FELIPE Massa will spearhead a shock all-Williams front row for the Austrian Grand Prix as the Red Bull Ring threw up a major qualifying surprise.
Massa will start on pole position for the first time since his home race in Brazil in 2008 as the 33-year-old took full advantage of a double dose of mistakes by Lewis Hamilton.
The Briton twice appeared on course to post the fastest lap, only to make errors on both of his hot laps in the final part of qualifying and will now start ninth as he failed to set a time.
World championship leader Nico Rosberg, 22 points clear of Hamilton in the drivers’ standings, will start third behind the second Williams of Valtteri Bottas.
Following issues during practice, with virtually every driver running wide at turn eight, race director Charlie Whiting warned there would be a zero tolerance policy during qualifying.
Whiting was true to his word as every driver who ran with all four wheels over the white line at turn eight immediately had his lap time disallowed, and there were many in Q1.
Come Q3, and on his first flying lap that would have obliterated the time of Bottas on provisional pole at that time, Hamilton made a mistake on the approach to the notorious corner and was forced to take to the run-off area, immediately losing his time.
Hamilton insisted after making small errors in qualifying in Canada he would be more focused on this occasion, but that was far from the case.
Come his second run in Q3, and again setting a blistering time in the first sector, the 29-year-old overcooked it into turn two and spun.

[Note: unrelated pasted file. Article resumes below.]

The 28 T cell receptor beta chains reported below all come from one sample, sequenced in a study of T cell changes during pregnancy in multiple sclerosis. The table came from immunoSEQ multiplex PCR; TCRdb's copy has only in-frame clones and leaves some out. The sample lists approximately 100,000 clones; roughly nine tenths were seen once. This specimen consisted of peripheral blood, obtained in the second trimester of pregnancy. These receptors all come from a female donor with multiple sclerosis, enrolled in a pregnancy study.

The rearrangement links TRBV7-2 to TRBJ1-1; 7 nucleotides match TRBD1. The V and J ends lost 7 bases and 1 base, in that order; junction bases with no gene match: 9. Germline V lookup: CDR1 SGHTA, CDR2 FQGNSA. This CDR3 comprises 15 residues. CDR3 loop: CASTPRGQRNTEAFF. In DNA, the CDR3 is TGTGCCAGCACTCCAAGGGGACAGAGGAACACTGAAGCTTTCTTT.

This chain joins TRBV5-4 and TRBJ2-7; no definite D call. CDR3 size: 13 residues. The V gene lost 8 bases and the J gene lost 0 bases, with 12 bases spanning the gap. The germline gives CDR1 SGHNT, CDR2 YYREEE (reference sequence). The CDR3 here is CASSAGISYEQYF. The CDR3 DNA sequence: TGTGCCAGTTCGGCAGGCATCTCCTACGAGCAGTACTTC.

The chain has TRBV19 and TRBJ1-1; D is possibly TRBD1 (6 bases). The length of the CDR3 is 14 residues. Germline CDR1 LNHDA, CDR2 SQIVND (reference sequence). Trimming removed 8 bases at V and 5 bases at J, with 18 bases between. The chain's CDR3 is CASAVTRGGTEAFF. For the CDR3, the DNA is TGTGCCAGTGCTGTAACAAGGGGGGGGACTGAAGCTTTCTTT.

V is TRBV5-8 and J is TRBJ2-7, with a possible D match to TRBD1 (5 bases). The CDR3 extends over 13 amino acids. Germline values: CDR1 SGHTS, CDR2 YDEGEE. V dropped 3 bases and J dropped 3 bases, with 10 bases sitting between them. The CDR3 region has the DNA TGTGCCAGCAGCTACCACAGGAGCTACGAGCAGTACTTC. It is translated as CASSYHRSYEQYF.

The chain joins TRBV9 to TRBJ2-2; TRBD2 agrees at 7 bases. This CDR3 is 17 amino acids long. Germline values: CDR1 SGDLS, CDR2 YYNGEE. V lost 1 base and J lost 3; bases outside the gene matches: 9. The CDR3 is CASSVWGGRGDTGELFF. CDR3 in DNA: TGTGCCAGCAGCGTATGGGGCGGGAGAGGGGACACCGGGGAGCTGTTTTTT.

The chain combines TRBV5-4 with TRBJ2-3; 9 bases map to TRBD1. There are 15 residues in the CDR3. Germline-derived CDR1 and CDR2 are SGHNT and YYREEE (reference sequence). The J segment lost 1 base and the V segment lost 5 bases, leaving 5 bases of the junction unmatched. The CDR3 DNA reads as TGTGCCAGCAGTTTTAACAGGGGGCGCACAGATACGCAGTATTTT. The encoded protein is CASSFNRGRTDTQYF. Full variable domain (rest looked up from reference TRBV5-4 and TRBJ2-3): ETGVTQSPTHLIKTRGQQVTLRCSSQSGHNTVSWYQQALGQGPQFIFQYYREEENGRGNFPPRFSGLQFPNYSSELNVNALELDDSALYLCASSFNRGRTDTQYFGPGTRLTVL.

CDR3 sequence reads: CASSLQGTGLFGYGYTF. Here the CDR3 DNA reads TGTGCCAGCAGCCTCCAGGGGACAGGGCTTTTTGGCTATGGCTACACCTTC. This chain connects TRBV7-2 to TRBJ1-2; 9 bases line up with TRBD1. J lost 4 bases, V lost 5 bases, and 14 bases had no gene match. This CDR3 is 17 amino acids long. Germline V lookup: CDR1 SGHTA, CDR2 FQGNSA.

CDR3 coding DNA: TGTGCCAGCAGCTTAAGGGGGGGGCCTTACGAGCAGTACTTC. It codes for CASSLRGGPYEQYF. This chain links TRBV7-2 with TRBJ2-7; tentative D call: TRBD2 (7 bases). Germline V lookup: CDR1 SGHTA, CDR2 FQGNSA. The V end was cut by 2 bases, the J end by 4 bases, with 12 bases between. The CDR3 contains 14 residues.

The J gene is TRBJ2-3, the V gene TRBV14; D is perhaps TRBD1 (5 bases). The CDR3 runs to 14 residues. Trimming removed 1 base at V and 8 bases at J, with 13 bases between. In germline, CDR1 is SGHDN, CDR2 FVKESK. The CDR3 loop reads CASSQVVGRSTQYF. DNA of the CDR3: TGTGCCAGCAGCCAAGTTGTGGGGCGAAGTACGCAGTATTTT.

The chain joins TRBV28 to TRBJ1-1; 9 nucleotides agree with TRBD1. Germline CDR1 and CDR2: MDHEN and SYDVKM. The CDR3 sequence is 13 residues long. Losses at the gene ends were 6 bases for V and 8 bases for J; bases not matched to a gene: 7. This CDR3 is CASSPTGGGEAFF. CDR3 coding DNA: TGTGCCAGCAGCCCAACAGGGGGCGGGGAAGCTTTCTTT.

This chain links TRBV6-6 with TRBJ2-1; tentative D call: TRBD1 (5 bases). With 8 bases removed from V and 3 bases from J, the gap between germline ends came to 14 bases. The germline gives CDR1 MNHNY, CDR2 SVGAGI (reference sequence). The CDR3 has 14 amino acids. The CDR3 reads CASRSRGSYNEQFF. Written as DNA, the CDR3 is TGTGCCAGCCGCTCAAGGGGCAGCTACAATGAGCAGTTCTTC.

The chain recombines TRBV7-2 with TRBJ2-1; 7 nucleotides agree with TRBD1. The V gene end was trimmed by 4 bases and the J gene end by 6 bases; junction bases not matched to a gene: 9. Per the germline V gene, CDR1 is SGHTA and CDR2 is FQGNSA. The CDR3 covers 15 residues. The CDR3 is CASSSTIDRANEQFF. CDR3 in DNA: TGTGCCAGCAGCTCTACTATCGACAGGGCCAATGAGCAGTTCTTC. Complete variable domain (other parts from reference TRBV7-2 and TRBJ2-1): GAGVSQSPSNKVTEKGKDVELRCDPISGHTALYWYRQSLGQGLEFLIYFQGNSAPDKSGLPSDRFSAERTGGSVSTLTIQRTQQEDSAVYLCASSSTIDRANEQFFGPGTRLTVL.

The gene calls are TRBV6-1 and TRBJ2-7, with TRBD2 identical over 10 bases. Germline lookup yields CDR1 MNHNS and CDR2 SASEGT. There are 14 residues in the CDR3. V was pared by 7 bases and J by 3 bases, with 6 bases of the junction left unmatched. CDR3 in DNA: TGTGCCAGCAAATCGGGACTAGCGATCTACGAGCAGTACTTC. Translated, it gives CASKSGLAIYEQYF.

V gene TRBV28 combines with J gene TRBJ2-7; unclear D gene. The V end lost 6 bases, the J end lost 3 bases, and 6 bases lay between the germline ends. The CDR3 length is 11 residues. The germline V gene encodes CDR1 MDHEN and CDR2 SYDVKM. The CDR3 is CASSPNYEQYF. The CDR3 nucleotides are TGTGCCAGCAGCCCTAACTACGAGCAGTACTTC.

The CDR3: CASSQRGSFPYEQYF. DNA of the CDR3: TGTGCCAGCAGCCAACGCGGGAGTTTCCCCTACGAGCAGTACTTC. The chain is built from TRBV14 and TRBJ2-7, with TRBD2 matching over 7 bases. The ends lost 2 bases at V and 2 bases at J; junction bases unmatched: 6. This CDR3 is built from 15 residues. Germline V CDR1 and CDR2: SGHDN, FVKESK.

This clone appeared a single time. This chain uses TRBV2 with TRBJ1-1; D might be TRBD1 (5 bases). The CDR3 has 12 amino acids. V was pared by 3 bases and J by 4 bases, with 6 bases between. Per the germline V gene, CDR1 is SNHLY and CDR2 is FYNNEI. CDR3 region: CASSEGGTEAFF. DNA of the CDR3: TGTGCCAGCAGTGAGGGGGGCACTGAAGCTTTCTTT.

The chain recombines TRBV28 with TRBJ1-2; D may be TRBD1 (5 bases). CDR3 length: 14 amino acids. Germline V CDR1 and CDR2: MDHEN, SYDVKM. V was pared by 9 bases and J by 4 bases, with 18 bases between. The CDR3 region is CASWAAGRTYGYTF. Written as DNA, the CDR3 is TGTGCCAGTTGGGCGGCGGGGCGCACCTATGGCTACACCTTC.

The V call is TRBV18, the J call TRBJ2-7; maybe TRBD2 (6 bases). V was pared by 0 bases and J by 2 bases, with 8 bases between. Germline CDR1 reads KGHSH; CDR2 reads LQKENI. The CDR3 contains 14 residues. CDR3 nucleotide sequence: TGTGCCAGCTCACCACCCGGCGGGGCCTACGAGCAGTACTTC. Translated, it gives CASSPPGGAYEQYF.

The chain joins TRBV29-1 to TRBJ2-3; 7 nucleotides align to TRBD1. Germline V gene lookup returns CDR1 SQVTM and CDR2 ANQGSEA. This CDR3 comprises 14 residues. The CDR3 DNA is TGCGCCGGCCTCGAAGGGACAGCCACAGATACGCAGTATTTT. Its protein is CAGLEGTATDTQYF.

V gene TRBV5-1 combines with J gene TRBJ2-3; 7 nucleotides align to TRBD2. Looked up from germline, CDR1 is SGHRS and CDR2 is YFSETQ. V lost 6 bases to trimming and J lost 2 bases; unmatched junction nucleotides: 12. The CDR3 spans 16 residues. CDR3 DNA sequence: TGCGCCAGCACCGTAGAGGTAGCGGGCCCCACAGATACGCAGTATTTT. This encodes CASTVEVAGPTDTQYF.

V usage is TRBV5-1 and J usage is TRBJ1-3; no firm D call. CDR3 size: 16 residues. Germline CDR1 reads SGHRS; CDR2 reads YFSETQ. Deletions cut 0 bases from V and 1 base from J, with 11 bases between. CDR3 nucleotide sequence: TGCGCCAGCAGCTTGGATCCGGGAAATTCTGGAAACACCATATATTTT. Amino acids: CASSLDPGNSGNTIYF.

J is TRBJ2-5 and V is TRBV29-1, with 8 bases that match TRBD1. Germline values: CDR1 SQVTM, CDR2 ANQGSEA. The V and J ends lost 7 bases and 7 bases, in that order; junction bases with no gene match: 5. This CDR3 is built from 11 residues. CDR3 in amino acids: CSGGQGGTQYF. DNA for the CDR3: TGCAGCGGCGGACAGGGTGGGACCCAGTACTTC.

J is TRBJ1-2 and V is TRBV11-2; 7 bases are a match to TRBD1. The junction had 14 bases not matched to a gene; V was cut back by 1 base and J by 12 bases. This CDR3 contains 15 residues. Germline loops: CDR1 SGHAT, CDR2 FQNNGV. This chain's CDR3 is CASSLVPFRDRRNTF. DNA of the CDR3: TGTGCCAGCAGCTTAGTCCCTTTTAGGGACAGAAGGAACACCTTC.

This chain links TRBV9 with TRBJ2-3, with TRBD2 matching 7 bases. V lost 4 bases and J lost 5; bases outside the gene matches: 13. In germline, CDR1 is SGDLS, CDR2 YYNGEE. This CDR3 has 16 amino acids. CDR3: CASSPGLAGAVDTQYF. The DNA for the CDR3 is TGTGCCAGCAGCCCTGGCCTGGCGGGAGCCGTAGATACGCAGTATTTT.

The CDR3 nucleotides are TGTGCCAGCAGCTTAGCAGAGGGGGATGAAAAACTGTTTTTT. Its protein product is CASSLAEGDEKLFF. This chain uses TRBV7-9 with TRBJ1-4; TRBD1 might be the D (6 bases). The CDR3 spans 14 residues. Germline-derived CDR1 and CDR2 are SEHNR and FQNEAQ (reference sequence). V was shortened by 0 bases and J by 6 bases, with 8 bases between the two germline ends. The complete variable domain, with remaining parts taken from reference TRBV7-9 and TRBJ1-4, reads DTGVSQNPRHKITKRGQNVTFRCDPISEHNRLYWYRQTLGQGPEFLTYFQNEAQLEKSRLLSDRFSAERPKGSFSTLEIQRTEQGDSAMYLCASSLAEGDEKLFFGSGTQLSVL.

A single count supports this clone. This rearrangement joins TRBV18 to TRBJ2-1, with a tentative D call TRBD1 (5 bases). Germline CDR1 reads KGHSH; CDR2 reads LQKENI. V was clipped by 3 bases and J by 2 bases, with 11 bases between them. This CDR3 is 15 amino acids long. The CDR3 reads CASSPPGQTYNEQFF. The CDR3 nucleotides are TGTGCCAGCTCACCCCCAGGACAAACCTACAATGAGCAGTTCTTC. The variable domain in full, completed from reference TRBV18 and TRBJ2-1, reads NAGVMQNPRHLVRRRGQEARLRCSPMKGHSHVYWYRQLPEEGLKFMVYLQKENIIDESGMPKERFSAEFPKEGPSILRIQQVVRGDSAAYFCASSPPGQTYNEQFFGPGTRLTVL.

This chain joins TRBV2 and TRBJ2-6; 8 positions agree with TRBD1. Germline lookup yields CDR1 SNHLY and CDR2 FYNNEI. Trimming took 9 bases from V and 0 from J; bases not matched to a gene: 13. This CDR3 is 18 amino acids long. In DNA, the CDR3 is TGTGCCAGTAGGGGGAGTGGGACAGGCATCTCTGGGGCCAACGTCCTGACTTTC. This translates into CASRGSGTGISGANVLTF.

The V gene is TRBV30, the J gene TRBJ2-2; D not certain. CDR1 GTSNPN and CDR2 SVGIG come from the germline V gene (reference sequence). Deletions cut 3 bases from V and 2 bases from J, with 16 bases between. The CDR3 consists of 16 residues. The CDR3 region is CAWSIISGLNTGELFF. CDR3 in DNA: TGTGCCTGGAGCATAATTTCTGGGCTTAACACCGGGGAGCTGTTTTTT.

That, in turn, had a knock-on effect for Rosberg following behind as he had to lift off, leaving him with no chance to attack Massa or Bottas.
The young Finn eventually lost out to Massa by 0.087secs, but second on the grid still represents the best grid slot of his career.
A thrilled Massa, whose 15 previous poles were all with Ferrari, said: “I’m so happy with what’s happened today with us, our team.
“It’s been a long time since my last pole in Brazil 2008, so such an incredible moment.
“For sure we need to concentrate on the race, but the best place is here, in first place.”
Behind the top three will be Ferrari’s Fernando Alonso followed by the lead Red Bull of Daniel Ricciardo, winner last time out in Canada. McLaren’s Kevin Magnussen starts sixth ahead of another good display by Toro Rosso’s Daniil Kvyat, who claimed his best grid slot in his debut campaign of seventh.
Kimi Raikkonen starts eighth ahead of Hamilton, with Force India’s Nico Hulkenberg tenth as he also failed to set a time after exceeding track limits on his hot lap in Q3.
Sergio Perez missed out on a place in the top 10 by 0.091secs to Raikkonen, a fraction of a second that proved very costly for the Mexican.
With a five-place grid penalty to serve following his accident with Massa on the last lap in Canada, Perez will now drop to 16th.
It means Jenson Button, who suffered brake issues in final practice and was restricted to just four laps, moves up to 11th.
On a poor day for Red Bull, Sebastian Vettel will start 12th, followed by Lotus duo Pastor Maldonado and Romain Grosjean in 13th and 15th either side of Toro Rosso’s Jean-Eric Vergne.
Marussia wrote on Twitter before the start of qualifying that Sauber were in their sights as they targeted a leap up the grid. But come the conclusion to Q1, although both Saubers and Marussias exited proceedings, the former team just held sway.
Sauber duo Adrian Sutil and Esteban Gutierrez will start 17th and 18th, with Jules Bianchi 19th ahead of Caterham’s Kamui Kobayashi.
In his Marussia, Max Chilton qualified 21st, but due to a three-place grid penalty for causing a collision with Bianchi in Canada, he drops to the back behind Caterham’s Marcus Ericsson.